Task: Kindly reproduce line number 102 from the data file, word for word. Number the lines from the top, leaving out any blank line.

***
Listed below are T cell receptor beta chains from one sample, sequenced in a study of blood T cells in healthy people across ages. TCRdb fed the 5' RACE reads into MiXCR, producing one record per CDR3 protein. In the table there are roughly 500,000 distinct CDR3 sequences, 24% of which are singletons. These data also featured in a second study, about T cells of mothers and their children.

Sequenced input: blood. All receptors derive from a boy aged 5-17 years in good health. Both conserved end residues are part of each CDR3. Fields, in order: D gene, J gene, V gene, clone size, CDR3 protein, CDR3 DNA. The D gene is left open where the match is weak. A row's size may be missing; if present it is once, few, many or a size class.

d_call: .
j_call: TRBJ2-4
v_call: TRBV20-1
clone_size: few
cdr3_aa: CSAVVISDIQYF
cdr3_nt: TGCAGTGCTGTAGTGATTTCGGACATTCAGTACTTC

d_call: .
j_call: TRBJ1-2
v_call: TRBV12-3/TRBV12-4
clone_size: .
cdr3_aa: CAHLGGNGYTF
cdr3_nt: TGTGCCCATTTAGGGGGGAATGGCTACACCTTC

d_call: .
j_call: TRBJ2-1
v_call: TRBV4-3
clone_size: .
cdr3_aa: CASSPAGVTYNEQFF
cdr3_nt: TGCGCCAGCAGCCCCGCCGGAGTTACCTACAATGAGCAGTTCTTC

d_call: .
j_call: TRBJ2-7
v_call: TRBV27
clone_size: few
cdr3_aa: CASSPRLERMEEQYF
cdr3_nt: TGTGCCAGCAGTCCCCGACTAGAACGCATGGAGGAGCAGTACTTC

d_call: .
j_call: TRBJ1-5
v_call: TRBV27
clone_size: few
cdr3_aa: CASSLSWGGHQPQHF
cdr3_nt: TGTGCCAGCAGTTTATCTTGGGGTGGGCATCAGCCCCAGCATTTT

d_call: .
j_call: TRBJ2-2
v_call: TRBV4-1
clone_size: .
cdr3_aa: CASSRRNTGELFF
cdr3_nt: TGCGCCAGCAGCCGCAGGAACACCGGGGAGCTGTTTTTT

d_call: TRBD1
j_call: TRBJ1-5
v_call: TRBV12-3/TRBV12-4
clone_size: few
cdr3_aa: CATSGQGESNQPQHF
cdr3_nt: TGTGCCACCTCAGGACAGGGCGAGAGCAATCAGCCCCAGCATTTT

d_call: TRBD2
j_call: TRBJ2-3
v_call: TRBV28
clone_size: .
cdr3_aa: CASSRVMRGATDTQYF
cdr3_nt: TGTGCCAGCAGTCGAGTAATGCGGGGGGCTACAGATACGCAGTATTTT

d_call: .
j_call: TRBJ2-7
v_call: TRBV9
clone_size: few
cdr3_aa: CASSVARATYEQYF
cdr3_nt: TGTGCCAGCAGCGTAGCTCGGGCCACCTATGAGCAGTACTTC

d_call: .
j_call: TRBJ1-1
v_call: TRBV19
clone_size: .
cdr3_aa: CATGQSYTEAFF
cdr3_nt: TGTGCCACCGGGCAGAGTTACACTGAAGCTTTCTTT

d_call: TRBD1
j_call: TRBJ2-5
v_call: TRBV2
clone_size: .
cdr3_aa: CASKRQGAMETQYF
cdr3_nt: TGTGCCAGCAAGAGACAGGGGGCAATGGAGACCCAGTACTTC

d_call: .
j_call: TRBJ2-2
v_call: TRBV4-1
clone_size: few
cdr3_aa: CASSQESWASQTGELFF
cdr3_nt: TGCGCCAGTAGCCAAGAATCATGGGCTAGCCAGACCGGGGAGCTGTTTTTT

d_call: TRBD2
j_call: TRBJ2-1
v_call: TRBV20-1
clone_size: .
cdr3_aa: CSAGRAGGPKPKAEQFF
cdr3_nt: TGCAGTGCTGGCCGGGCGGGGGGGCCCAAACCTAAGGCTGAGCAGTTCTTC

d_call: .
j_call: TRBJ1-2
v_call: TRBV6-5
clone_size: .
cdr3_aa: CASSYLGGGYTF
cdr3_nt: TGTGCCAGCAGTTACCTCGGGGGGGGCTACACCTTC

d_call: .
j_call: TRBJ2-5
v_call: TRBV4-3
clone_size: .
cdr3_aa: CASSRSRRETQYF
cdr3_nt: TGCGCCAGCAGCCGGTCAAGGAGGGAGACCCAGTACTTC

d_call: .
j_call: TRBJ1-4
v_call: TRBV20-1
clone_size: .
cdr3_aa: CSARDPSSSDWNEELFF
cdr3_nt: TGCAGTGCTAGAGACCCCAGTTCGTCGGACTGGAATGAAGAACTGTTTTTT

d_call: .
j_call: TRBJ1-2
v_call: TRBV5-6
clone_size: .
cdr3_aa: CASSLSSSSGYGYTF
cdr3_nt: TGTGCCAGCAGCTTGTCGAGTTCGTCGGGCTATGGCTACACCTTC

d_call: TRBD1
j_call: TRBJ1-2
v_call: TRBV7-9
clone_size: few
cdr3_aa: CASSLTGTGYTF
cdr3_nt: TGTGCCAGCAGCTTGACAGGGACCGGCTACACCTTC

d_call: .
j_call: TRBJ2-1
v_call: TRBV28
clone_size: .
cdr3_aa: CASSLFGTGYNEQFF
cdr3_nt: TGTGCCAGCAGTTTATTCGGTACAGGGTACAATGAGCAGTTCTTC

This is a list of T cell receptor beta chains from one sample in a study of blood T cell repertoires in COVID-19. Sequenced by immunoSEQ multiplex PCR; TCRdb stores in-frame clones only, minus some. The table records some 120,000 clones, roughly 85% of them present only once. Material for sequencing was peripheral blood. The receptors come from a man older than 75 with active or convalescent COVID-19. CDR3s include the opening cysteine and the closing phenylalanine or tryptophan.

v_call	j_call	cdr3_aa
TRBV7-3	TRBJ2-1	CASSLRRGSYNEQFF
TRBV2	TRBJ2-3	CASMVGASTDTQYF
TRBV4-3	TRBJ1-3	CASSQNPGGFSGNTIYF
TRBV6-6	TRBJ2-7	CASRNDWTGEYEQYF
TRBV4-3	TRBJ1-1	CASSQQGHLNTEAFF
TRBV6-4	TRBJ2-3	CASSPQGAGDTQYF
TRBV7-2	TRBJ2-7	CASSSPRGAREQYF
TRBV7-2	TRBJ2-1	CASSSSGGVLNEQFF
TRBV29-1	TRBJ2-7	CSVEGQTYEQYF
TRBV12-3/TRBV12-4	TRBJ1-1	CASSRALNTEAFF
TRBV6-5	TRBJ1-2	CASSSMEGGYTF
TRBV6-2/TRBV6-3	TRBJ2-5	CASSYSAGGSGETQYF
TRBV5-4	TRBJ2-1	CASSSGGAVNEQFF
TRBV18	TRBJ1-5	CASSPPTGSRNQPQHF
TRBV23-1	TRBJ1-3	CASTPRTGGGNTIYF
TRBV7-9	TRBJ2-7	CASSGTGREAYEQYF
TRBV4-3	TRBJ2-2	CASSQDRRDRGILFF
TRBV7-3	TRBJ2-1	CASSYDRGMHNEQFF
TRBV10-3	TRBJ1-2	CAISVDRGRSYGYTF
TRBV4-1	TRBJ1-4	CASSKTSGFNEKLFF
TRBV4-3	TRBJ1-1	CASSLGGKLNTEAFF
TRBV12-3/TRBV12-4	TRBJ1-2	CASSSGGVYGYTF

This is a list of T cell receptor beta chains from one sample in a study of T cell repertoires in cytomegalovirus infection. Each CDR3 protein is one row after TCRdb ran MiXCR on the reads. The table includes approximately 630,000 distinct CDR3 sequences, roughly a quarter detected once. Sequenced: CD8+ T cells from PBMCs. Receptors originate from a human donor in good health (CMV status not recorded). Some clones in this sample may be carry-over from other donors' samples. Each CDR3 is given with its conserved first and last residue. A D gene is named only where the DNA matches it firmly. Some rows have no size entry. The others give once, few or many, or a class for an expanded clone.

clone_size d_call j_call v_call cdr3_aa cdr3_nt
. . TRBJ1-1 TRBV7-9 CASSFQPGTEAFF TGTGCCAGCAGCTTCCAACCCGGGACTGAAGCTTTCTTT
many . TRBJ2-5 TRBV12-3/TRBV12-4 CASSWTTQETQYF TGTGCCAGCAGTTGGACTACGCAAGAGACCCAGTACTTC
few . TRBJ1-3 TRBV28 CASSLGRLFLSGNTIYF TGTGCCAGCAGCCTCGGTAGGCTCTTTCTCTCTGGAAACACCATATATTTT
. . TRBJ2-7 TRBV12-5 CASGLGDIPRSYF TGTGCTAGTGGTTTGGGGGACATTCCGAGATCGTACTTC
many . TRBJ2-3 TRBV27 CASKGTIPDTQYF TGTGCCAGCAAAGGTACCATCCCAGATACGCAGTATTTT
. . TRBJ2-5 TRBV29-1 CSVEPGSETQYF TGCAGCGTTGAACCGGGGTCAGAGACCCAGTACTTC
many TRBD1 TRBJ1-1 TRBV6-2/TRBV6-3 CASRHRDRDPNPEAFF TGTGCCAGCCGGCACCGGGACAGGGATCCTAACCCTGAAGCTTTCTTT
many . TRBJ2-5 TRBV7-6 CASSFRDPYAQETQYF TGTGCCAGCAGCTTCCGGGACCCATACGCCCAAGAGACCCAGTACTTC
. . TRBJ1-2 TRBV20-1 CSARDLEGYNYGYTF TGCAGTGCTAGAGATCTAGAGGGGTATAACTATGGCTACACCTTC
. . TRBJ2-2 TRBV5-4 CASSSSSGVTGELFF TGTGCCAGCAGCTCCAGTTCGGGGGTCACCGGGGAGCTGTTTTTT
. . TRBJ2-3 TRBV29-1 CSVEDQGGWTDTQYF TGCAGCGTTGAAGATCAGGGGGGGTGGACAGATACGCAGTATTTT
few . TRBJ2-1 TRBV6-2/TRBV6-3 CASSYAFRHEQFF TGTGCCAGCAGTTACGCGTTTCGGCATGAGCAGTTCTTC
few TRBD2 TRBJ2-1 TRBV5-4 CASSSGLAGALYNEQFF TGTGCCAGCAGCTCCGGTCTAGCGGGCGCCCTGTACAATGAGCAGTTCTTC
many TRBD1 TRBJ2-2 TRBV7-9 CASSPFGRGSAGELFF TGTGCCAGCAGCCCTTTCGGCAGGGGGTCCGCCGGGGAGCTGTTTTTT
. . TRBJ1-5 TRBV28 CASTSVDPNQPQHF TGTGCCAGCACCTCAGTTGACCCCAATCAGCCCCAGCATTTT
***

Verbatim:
clone_size: .